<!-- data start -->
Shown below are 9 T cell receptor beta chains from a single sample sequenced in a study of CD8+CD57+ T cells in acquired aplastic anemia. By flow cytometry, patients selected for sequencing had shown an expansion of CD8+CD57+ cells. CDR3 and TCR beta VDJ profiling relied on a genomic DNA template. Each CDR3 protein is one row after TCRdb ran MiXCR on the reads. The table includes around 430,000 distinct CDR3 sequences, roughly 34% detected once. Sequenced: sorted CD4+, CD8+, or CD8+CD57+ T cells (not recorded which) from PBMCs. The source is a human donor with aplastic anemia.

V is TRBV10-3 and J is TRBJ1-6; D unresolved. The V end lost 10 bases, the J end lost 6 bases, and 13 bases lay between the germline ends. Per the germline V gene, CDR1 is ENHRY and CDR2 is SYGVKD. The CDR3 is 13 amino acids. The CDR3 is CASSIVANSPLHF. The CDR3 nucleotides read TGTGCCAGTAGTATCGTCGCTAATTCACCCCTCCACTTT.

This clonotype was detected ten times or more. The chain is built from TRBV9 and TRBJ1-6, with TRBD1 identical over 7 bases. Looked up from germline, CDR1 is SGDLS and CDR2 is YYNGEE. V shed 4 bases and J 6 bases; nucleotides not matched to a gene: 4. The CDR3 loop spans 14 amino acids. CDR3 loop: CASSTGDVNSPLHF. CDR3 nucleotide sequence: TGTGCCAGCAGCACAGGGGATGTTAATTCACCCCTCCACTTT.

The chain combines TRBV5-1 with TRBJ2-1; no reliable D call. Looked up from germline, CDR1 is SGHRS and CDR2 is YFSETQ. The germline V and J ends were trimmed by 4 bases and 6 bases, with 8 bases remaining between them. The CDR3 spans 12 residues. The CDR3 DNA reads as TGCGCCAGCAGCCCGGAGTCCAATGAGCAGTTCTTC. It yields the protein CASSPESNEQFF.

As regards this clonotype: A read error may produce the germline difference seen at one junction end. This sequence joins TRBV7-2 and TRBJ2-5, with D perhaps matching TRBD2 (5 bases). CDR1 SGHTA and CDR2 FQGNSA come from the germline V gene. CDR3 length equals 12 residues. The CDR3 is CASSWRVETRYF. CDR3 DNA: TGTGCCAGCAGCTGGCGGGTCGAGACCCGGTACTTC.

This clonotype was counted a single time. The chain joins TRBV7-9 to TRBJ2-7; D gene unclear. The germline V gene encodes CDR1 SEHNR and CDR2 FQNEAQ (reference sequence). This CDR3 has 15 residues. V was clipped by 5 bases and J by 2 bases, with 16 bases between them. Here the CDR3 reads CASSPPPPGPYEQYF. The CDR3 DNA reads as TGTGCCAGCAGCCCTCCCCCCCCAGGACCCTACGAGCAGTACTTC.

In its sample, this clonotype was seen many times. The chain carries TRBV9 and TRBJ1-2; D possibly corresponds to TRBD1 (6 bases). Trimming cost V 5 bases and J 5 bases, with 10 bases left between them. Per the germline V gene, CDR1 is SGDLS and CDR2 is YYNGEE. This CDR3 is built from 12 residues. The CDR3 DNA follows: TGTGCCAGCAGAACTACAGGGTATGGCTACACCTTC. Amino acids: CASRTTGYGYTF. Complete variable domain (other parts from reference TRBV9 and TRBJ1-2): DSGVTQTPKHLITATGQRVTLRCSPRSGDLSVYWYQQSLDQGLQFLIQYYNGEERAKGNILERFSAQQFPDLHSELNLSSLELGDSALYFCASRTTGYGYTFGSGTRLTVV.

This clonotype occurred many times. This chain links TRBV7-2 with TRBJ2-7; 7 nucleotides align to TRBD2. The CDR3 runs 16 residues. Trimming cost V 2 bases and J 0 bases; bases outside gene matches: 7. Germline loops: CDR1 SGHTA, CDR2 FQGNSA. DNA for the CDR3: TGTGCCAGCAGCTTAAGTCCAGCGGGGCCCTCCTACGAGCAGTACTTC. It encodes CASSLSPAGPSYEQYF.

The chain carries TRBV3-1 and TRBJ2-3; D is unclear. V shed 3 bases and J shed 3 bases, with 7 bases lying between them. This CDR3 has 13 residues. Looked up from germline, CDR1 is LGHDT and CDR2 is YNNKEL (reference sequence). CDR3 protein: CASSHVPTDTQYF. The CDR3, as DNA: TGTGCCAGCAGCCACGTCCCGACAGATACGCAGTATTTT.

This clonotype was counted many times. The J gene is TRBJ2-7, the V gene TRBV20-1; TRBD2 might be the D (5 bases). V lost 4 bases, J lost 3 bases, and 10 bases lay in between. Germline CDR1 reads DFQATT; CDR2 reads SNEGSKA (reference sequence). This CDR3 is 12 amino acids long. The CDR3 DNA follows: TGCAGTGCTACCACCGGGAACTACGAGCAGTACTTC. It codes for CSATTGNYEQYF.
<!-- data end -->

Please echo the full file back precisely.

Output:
Shown below are 9 T cell receptor beta chains from a single sample sequenced in a study of CD8+CD57+ T cells in acquired aplastic anemia. By flow cytometry, patients selected for sequencing had shown an expansion of CD8+CD57+ cells. CDR3 and TCR beta VDJ profiling relied on a genomic DNA template. Each CDR3 protein is one row after TCRdb ran MiXCR on the reads. The table includes around 430,000 distinct CDR3 sequences, roughly 34% detected once. Sequenced: sorted CD4+, CD8+, or CD8+CD57+ T cells (not recorded which) from PBMCs. The source is a human donor with aplastic anemia.

V is TRBV10-3 and J is TRBJ1-6; D unresolved. The V end lost 10 bases, the J end lost 6 bases, and 13 bases lay between the germline ends. Per the germline V gene, CDR1 is ENHRY and CDR2 is SYGVKD. The CDR3 is 13 amino acids. The CDR3 is CASSIVANSPLHF. The CDR3 nucleotides read TGTGCCAGTAGTATCGTCGCTAATTCACCCCTCCACTTT.

This clonotype was detected ten times or more. The chain is built from TRBV9 and TRBJ1-6, with TRBD1 identical over 7 bases. Looked up from germline, CDR1 is SGDLS and CDR2 is YYNGEE. V shed 4 bases and J 6 bases; nucleotides not matched to a gene: 4. The CDR3 loop spans 14 amino acids. CDR3 loop: CASSTGDVNSPLHF. CDR3 nucleotide sequence: TGTGCCAGCAGCACAGGGGATGTTAATTCACCCCTCCACTTT.

The chain combines TRBV5-1 with TRBJ2-1; no reliable D call. Looked up from germline, CDR1 is SGHRS and CDR2 is YFSETQ. The germline V and J ends were trimmed by 4 bases and 6 bases, with 8 bases remaining between them. The CDR3 spans 12 residues. The CDR3 DNA reads as TGCGCCAGCAGCCCGGAGTCCAATGAGCAGTTCTTC. It yields the protein CASSPESNEQFF.

As regards this clonotype: A read error may produce the germline difference seen at one junction end. This sequence joins TRBV7-2 and TRBJ2-5, with D perhaps matching TRBD2 (5 bases). CDR1 SGHTA and CDR2 FQGNSA come from the germline V gene. CDR3 length equals 12 residues. The CDR3 is CASSWRVETRYF. CDR3 DNA: TGTGCCAGCAGCTGGCGGGTCGAGACCCGGTACTTC.

This clonotype was counted a single time. The chain joins TRBV7-9 to TRBJ2-7; D gene unclear. The germline V gene encodes CDR1 SEHNR and CDR2 FQNEAQ (reference sequence). This CDR3 has 15 residues. V was clipped by 5 bases and J by 2 bases, with 16 bases between them. Here the CDR3 reads CASSPPPPGPYEQYF. The CDR3 DNA reads as TGTGCCAGCAGCCCTCCCCCCCCAGGACCCTACGAGCAGTACTTC.

In its sample, this clonotype was seen many times. The chain carries TRBV9 and TRBJ1-2; D possibly corresponds to TRBD1 (6 bases). Trimming cost V 5 bases and J 5 bases, with 10 bases left between them. Per the germline V gene, CDR1 is SGDLS and CDR2 is YYNGEE. This CDR3 is built from 12 residues. The CDR3 DNA follows: TGTGCCAGCAGAACTACAGGGTATGGCTACACCTTC. Amino acids: CASRTTGYGYTF. Complete variable domain (other parts from reference TRBV9 and TRBJ1-2): DSGVTQTPKHLITATGQRVTLRCSPRSGDLSVYWYQQSLDQGLQFLIQYYNGEERAKGNILERFSAQQFPDLHSELNLSSLELGDSALYFCASRTTGYGYTFGSGTRLTVV.

This clonotype occurred many times. This chain links TRBV7-2 with TRBJ2-7; 7 nucleotides align to TRBD2. The CDR3 runs 16 residues. Trimming cost V 2 bases and J 0 bases; bases outside gene matches: 7. Germline loops: CDR1 SGHTA, CDR2 FQGNSA. DNA for the CDR3: TGTGCCAGCAGCTTAAGTCCAGCGGGGCCCTCCTACGAGCAGTACTTC. It encodes CASSLSPAGPSYEQYF.

The chain carries TRBV3-1 and TRBJ2-3; D is unclear. V shed 3 bases and J shed 3 bases, with 7 bases lying between them. This CDR3 has 13 residues. Looked up from germline, CDR1 is LGHDT and CDR2 is YNNKEL (reference sequence). CDR3 protein: CASSHVPTDTQYF. The CDR3, as DNA: TGTGCCAGCAGCCACGTCCCGACAGATACGCAGTATTTT.

This clonotype was counted many times. The J gene is TRBJ2-7, the V gene TRBV20-1; TRBD2 might be the D (5 bases). V lost 4 bases, J lost 3 bases, and 10 bases lay in between. Germline CDR1 reads DFQATT; CDR2 reads SNEGSKA (reference sequence). This CDR3 is 12 amino acids long. The CDR3 DNA follows: TGCAGTGCTACCACCGGGAACTACGAGCAGTACTTC. It codes for CSATTGNYEQYF.